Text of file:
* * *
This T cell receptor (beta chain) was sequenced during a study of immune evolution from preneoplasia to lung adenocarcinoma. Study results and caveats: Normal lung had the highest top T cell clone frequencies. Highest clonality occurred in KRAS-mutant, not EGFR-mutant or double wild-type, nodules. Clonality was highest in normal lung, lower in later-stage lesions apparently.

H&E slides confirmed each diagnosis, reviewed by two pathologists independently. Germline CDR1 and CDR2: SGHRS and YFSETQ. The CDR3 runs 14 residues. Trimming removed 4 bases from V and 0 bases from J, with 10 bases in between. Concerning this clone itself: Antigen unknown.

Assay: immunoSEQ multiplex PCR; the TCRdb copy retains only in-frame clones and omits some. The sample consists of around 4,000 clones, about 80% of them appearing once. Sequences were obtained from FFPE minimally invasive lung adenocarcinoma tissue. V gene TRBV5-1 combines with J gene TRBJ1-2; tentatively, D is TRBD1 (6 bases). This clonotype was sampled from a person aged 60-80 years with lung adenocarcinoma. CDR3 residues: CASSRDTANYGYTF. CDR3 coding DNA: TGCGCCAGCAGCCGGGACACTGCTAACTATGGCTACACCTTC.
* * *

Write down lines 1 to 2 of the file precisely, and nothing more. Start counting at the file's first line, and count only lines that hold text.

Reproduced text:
This T cell receptor (beta chain) was sequenced during a study of immune evolution from preneoplasia to lung adenocarcinoma. Study results and caveats: Normal lung had the highest top T cell clone frequencies. Highest clonality occurred in KRAS-mutant, not EGFR-mutant or double wild-type, nodules. Clonality was highest in normal lung, lower in later-stage lesions apparently.

H&E slides confirmed each diagnosis, reviewed by two pathologists independently. Germline CDR1 and CDR2: SGHRS and YFSETQ. The CDR3 runs 14 residues. Trimming removed 4 bases from V and 0 bases from J, with 10 bases in between. Concerning this clone itself: Antigen unknown.